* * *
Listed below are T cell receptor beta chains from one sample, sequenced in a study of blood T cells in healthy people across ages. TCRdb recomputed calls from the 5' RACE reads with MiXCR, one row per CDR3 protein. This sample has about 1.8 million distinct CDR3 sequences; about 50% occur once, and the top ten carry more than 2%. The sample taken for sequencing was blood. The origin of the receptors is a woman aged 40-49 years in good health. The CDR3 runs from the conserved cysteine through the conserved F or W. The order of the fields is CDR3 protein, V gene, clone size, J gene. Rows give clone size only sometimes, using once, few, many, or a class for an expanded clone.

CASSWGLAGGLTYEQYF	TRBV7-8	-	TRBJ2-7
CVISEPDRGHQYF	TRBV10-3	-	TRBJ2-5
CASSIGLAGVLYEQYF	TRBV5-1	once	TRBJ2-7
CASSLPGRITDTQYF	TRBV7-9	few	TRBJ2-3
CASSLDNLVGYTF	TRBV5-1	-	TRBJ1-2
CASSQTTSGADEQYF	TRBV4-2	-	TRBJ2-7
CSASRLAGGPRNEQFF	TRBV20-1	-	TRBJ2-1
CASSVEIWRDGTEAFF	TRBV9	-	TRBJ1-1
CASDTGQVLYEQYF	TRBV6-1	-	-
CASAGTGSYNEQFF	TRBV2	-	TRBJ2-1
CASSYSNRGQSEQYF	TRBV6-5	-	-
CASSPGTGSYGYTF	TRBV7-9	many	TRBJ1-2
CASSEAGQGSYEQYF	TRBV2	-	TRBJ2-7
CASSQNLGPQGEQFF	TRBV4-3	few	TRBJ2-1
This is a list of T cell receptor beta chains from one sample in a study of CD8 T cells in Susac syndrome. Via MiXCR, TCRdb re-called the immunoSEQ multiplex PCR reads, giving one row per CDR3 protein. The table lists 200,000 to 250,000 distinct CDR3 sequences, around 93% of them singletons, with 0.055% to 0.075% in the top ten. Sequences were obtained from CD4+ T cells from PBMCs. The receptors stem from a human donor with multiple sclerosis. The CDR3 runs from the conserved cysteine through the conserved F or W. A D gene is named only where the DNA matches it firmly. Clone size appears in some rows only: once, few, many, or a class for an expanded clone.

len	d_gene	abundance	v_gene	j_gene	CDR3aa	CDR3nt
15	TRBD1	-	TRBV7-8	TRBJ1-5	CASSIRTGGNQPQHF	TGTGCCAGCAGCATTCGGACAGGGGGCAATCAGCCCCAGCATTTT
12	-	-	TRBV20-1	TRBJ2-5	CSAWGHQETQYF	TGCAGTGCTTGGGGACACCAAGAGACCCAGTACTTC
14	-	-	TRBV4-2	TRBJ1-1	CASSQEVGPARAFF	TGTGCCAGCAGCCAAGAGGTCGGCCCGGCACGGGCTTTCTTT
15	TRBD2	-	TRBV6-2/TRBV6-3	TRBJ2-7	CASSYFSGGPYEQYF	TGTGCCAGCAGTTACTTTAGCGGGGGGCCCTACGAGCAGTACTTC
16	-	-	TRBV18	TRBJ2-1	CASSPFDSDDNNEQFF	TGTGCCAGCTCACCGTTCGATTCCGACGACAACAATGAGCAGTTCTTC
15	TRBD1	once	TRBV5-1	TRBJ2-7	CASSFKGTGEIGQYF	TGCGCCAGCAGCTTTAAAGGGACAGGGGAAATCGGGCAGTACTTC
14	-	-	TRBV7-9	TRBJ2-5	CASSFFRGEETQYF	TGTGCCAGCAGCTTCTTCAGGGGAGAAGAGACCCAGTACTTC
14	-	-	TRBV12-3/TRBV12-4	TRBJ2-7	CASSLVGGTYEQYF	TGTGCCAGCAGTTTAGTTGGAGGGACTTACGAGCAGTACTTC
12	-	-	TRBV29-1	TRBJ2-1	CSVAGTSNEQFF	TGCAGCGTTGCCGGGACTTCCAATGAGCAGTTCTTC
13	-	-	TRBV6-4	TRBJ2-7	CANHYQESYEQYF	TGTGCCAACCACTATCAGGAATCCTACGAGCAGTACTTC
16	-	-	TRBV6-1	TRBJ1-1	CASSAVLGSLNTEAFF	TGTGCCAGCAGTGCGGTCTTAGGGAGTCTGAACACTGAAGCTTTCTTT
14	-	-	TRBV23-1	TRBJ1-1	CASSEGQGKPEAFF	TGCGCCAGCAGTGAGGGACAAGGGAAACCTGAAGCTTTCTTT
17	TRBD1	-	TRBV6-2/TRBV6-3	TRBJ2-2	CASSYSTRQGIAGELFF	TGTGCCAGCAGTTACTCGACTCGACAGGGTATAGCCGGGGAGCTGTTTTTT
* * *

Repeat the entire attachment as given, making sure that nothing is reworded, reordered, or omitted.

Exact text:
Listed below are T cell receptor beta chains from one sample, sequenced in a study of blood T cells in healthy people across ages. TCRdb recomputed calls from the 5' RACE reads with MiXCR, one row per CDR3 protein. This sample has about 1.8 million distinct CDR3 sequences; about 50% occur once, and the top ten carry more than 2%. The sample taken for sequencing was blood. The origin of the receptors is a woman aged 40-49 years in good health. The CDR3 runs from the conserved cysteine through the conserved F or W. The order of the fields is CDR3 protein, V gene, clone size, J gene. Rows give clone size only sometimes, using once, few, many, or a class for an expanded clone.

CASSWGLAGGLTYEQYF	TRBV7-8	-	TRBJ2-7
CVISEPDRGHQYF	TRBV10-3	-	TRBJ2-5
CASSIGLAGVLYEQYF	TRBV5-1	once	TRBJ2-7
CASSLPGRITDTQYF	TRBV7-9	few	TRBJ2-3
CASSLDNLVGYTF	TRBV5-1	-	TRBJ1-2
CASSQTTSGADEQYF	TRBV4-2	-	TRBJ2-7
CSASRLAGGPRNEQFF	TRBV20-1	-	TRBJ2-1
CASSVEIWRDGTEAFF	TRBV9	-	TRBJ1-1
CASDTGQVLYEQYF	TRBV6-1	-	-
CASAGTGSYNEQFF	TRBV2	-	TRBJ2-1
CASSYSNRGQSEQYF	TRBV6-5	-	-
CASSPGTGSYGYTF	TRBV7-9	many	TRBJ1-2
CASSEAGQGSYEQYF	TRBV2	-	TRBJ2-7
CASSQNLGPQGEQFF	TRBV4-3	few	TRBJ2-1
This is a list of T cell receptor beta chains from one sample in a study of CD8 T cells in Susac syndrome. Via MiXCR, TCRdb re-called the immunoSEQ multiplex PCR reads, giving one row per CDR3 protein. The table lists 200,000 to 250,000 distinct CDR3 sequences, around 93% of them singletons, with 0.055% to 0.075% in the top ten. Sequences were obtained from CD4+ T cells from PBMCs. The receptors stem from a human donor with multiple sclerosis. The CDR3 runs from the conserved cysteine through the conserved F or W. A D gene is named only where the DNA matches it firmly. Clone size appears in some rows only: once, few, many, or a class for an expanded clone.

len	d_gene	abundance	v_gene	j_gene	CDR3aa	CDR3nt
15	TRBD1	-	TRBV7-8	TRBJ1-5	CASSIRTGGNQPQHF	TGTGCCAGCAGCATTCGGACAGGGGGCAATCAGCCCCAGCATTTT
12	-	-	TRBV20-1	TRBJ2-5	CSAWGHQETQYF	TGCAGTGCTTGGGGACACCAAGAGACCCAGTACTTC
14	-	-	TRBV4-2	TRBJ1-1	CASSQEVGPARAFF	TGTGCCAGCAGCCAAGAGGTCGGCCCGGCACGGGCTTTCTTT
15	TRBD2	-	TRBV6-2/TRBV6-3	TRBJ2-7	CASSYFSGGPYEQYF	TGTGCCAGCAGTTACTTTAGCGGGGGGCCCTACGAGCAGTACTTC
16	-	-	TRBV18	TRBJ2-1	CASSPFDSDDNNEQFF	TGTGCCAGCTCACCGTTCGATTCCGACGACAACAATGAGCAGTTCTTC
15	TRBD1	once	TRBV5-1	TRBJ2-7	CASSFKGTGEIGQYF	TGCGCCAGCAGCTTTAAAGGGACAGGGGAAATCGGGCAGTACTTC
14	-	-	TRBV7-9	TRBJ2-5	CASSFFRGEETQYF	TGTGCCAGCAGCTTCTTCAGGGGAGAAGAGACCCAGTACTTC
14	-	-	TRBV12-3/TRBV12-4	TRBJ2-7	CASSLVGGTYEQYF	TGTGCCAGCAGTTTAGTTGGAGGGACTTACGAGCAGTACTTC
12	-	-	TRBV29-1	TRBJ2-1	CSVAGTSNEQFF	TGCAGCGTTGCCGGGACTTCCAATGAGCAGTTCTTC
13	-	-	TRBV6-4	TRBJ2-7	CANHYQESYEQYF	TGTGCCAACCACTATCAGGAATCCTACGAGCAGTACTTC
16	-	-	TRBV6-1	TRBJ1-1	CASSAVLGSLNTEAFF	TGTGCCAGCAGTGCGGTCTTAGGGAGTCTGAACACTGAAGCTTTCTTT
14	-	-	TRBV23-1	TRBJ1-1	CASSEGQGKPEAFF	TGCGCCAGCAGTGAGGGACAAGGGAAACCTGAAGCTTTCTTT
17	TRBD1	-	TRBV6-2/TRBV6-3	TRBJ2-2	CASSYSTRQGIAGELFF	TGTGCCAGCAGTTACTCGACTCGACAGGGTATAGCCGGGGAGCTGTTTTTT